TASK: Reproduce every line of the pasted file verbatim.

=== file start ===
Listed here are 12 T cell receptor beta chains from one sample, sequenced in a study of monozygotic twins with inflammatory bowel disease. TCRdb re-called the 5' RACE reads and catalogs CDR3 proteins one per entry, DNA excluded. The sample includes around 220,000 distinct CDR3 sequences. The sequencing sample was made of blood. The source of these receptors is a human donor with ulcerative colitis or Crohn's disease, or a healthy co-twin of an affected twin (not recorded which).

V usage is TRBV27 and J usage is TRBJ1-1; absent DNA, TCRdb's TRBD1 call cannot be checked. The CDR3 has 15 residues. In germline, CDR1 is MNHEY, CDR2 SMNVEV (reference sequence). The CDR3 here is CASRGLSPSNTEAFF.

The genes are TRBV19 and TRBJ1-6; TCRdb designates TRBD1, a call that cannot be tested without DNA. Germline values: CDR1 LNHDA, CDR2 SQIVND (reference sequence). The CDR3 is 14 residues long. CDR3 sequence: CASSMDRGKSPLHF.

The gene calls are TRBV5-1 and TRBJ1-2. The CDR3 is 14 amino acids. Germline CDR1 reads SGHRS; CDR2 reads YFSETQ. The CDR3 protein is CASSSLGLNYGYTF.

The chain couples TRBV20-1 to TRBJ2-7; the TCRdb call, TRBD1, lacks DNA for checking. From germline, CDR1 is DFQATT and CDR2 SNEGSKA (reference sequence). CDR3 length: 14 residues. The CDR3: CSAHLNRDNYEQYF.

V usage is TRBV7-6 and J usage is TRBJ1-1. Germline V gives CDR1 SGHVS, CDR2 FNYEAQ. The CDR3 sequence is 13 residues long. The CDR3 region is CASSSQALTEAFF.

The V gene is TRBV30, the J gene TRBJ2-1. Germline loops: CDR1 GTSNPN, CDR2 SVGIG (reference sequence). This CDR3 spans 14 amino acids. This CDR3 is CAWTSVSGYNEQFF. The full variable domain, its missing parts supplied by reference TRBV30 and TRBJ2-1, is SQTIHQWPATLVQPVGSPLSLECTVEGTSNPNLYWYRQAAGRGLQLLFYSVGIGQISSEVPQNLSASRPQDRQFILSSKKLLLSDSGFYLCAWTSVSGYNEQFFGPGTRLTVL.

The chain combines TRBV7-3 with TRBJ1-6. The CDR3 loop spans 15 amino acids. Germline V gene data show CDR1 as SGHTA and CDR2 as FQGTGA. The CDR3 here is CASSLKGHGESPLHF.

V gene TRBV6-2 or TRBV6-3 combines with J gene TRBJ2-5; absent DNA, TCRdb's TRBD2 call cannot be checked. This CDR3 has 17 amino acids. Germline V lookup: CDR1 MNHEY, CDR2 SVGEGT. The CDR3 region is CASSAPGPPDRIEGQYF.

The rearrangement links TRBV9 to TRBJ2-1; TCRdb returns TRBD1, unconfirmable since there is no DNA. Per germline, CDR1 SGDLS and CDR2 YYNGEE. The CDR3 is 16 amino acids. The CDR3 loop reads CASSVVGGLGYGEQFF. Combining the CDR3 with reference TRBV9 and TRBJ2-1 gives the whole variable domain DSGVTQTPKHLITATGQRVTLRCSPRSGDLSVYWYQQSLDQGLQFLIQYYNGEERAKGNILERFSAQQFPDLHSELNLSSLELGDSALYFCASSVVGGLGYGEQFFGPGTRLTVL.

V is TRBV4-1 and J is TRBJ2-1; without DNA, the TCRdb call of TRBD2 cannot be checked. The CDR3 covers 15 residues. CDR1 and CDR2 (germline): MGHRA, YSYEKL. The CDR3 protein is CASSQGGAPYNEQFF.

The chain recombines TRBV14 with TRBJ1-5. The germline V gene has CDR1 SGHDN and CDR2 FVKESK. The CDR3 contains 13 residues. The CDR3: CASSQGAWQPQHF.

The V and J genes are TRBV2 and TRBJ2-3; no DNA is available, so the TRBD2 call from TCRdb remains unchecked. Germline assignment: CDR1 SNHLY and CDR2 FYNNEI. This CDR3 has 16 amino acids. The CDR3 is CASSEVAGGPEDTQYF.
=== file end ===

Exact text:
Listed here are 12 T cell receptor beta chains from one sample, sequenced in a study of monozygotic twins with inflammatory bowel disease. TCRdb re-called the 5' RACE reads and catalogs CDR3 proteins one per entry, DNA excluded. The sample includes around 220,000 distinct CDR3 sequences. The sequencing sample was made of blood. The source of these receptors is a human donor with ulcerative colitis or Crohn's disease, or a healthy co-twin of an affected twin (not recorded which).

V usage is TRBV27 and J usage is TRBJ1-1; absent DNA, TCRdb's TRBD1 call cannot be checked. The CDR3 has 15 residues. In germline, CDR1 is MNHEY, CDR2 SMNVEV (reference sequence). The CDR3 here is CASRGLSPSNTEAFF.

The genes are TRBV19 and TRBJ1-6; TCRdb designates TRBD1, a call that cannot be tested without DNA. Germline values: CDR1 LNHDA, CDR2 SQIVND (reference sequence). The CDR3 is 14 residues long. CDR3 sequence: CASSMDRGKSPLHF.

The gene calls are TRBV5-1 and TRBJ1-2. The CDR3 is 14 amino acids. Germline CDR1 reads SGHRS; CDR2 reads YFSETQ. The CDR3 protein is CASSSLGLNYGYTF.

The chain couples TRBV20-1 to TRBJ2-7; the TCRdb call, TRBD1, lacks DNA for checking. From germline, CDR1 is DFQATT and CDR2 SNEGSKA (reference sequence). CDR3 length: 14 residues. The CDR3: CSAHLNRDNYEQYF.

V usage is TRBV7-6 and J usage is TRBJ1-1. Germline V gives CDR1 SGHVS, CDR2 FNYEAQ. The CDR3 sequence is 13 residues long. The CDR3 region is CASSSQALTEAFF.

The V gene is TRBV30, the J gene TRBJ2-1. Germline loops: CDR1 GTSNPN, CDR2 SVGIG (reference sequence). This CDR3 spans 14 amino acids. This CDR3 is CAWTSVSGYNEQFF. The full variable domain, its missing parts supplied by reference TRBV30 and TRBJ2-1, is SQTIHQWPATLVQPVGSPLSLECTVEGTSNPNLYWYRQAAGRGLQLLFYSVGIGQISSEVPQNLSASRPQDRQFILSSKKLLLSDSGFYLCAWTSVSGYNEQFFGPGTRLTVL.

The chain combines TRBV7-3 with TRBJ1-6. The CDR3 loop spans 15 amino acids. Germline V gene data show CDR1 as SGHTA and CDR2 as FQGTGA. The CDR3 here is CASSLKGHGESPLHF.

V gene TRBV6-2 or TRBV6-3 combines with J gene TRBJ2-5; absent DNA, TCRdb's TRBD2 call cannot be checked. This CDR3 has 17 amino acids. Germline V lookup: CDR1 MNHEY, CDR2 SVGEGT. The CDR3 region is CASSAPGPPDRIEGQYF.

The rearrangement links TRBV9 to TRBJ2-1; TCRdb returns TRBD1, unconfirmable since there is no DNA. Per germline, CDR1 SGDLS and CDR2 YYNGEE. The CDR3 is 16 amino acids. The CDR3 loop reads CASSVVGGLGYGEQFF. Combining the CDR3 with reference TRBV9 and TRBJ2-1 gives the whole variable domain DSGVTQTPKHLITATGQRVTLRCSPRSGDLSVYWYQQSLDQGLQFLIQYYNGEERAKGNILERFSAQQFPDLHSELNLSSLELGDSALYFCASSVVGGLGYGEQFFGPGTRLTVL.

V is TRBV4-1 and J is TRBJ2-1; without DNA, the TCRdb call of TRBD2 cannot be checked. The CDR3 covers 15 residues. CDR1 and CDR2 (germline): MGHRA, YSYEKL. The CDR3 protein is CASSQGGAPYNEQFF.

The chain recombines TRBV14 with TRBJ1-5. The germline V gene has CDR1 SGHDN and CDR2 FVKESK. The CDR3 contains 13 residues. The CDR3: CASSQGAWQPQHF.

The V and J genes are TRBV2 and TRBJ2-3; no DNA is available, so the TRBD2 call from TCRdb remains unchecked. Germline assignment: CDR1 SNHLY and CDR2 FYNNEI. This CDR3 has 16 amino acids. The CDR3 is CASSEVAGGPEDTQYF.